TRI In The News
City Police Purchase Equipment to Crack Locked iPhones
A device specifically designed to break into iPhones and Apple operating systems and allow access to encrypted files has been approved for purchase by the Charlottesville Police Department.
A notice posted on the city’s purchasing website Thursday showed the police department had agreed to buy the device from Grayshift LLC, citing the company as the only source for the “‘microcomputer hardware unit/software to extract pass code and data from iOS devices.”
“The software is a tool utilized in digital forensics, pursuant to valid legal authority,” said Sgt. Tony Newberry. “This type of tool can be used in the examination of various electronic devices such as computers, cell phones, tablets, etc., [that are] legally seized or obtained through consent.”
The device is called a GrayKey and was developed to unlock iPhones, including models running iOS 11.3 and the iPhone X, according to computer security analysts and the company’s advertisements.
Although the Grayshift website has no information available, reports by computer security analysts and posts on a variety of social media and industry forums indicated the company offers a $15,000 annual license to use its internet-based software up to 300 times to crack codes.
A device can also be purchased for $30,000 and used as many times as the agency wants without accessing the internet except for initial setup and software updates.
The purchase announcement did not specify which option the city took.
The U.S. Supreme Court has ruled that in most cases police will need a search warrant to access information on a cell phone. In limited cases, if police have reason to believe information from the phone is needed to thwart a crime or that the information may be destroyed, they may search the phone prior to receiving a warrant.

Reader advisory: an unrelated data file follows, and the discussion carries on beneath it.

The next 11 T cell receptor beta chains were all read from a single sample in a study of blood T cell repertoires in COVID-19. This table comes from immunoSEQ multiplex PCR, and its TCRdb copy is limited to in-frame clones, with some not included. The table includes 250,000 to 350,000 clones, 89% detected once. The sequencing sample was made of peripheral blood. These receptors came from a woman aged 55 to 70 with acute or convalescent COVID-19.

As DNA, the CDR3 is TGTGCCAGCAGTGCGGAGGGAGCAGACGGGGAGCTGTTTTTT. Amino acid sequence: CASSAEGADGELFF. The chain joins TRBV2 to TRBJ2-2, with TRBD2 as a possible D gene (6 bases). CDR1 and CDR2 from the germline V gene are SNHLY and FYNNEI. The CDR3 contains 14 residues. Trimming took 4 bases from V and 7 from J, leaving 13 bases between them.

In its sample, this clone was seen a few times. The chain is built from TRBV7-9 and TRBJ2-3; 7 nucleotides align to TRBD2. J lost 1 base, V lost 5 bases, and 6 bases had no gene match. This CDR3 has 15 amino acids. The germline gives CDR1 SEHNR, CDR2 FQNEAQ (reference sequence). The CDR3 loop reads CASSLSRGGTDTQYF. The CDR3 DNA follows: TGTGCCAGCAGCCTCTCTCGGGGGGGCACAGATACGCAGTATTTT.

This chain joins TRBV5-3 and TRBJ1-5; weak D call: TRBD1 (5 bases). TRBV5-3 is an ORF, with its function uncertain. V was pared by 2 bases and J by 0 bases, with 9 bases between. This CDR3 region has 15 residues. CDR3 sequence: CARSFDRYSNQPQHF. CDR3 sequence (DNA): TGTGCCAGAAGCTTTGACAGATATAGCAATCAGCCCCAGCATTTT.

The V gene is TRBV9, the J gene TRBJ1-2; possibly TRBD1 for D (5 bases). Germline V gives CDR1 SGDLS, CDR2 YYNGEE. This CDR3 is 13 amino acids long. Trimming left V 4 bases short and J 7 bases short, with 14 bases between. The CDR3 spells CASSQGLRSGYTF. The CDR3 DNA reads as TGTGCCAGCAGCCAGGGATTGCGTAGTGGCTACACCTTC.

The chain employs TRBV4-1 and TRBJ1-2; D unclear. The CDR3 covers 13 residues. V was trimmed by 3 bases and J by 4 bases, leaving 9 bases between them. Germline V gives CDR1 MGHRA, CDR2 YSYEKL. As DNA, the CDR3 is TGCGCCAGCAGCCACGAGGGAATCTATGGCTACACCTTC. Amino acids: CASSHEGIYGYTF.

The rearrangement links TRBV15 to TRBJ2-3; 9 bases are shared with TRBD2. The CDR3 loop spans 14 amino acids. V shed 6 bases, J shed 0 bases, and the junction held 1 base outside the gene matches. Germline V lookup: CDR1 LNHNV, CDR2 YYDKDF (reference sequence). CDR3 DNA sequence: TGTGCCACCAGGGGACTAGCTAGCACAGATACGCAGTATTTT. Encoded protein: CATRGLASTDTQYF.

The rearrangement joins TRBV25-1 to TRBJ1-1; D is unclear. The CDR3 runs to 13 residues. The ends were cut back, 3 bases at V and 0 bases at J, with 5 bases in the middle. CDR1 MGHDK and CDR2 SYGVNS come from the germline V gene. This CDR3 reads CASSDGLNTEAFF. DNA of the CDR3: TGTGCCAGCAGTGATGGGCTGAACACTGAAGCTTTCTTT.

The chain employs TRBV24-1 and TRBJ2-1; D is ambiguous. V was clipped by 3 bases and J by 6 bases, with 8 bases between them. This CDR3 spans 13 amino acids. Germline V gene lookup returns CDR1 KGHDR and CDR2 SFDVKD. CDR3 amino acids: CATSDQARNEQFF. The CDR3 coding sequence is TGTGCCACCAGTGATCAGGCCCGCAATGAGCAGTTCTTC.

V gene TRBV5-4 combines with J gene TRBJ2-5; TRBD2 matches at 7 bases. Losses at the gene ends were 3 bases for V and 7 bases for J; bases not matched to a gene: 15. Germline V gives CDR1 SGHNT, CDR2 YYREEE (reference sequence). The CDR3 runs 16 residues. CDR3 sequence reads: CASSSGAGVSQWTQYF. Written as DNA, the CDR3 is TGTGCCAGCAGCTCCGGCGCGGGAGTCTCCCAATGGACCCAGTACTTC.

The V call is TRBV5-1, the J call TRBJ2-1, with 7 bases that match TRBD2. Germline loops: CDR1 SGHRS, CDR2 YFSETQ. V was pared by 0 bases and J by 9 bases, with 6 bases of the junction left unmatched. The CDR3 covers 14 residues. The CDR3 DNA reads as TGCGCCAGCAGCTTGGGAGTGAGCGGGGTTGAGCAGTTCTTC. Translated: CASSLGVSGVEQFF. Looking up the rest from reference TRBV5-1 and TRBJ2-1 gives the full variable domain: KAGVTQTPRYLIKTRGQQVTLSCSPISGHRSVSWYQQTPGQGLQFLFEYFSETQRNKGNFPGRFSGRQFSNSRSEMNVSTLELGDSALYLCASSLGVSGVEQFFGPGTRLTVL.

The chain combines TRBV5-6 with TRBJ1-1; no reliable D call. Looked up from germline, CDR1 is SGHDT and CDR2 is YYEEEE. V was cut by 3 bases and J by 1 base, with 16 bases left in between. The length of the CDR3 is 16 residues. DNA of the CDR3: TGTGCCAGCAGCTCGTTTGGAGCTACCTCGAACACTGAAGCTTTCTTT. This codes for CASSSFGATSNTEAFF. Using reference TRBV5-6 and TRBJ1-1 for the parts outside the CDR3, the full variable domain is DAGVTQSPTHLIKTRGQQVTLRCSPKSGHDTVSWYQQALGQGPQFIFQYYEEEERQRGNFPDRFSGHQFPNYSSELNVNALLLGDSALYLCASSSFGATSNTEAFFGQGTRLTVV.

“With the growth of technology such as this, the U.S. Constitution’s Fourth Amendment that provides a right to privacy is on life support,” said John Whitehead, of the Albemarle County-based Rutherford Institute, a nonprofit civil liberties organization that seeks to protect constitutional freedoms.
Rutherford noted that a wide variety of information is gathered and stored on cell phones, much of which is presumed to be private.
“What gives us dignity is privacy. It gives us our own space,” he said.
The ability — and inability — to access locked devices such as cell phones and other computer equipment has been a point of contention between U.S. law enforcement organizations and technology companies.
Called “going dark” by the FBI, it has resulted in conflict both legal and rhetorical between Apple and the FBI and other federal organizations.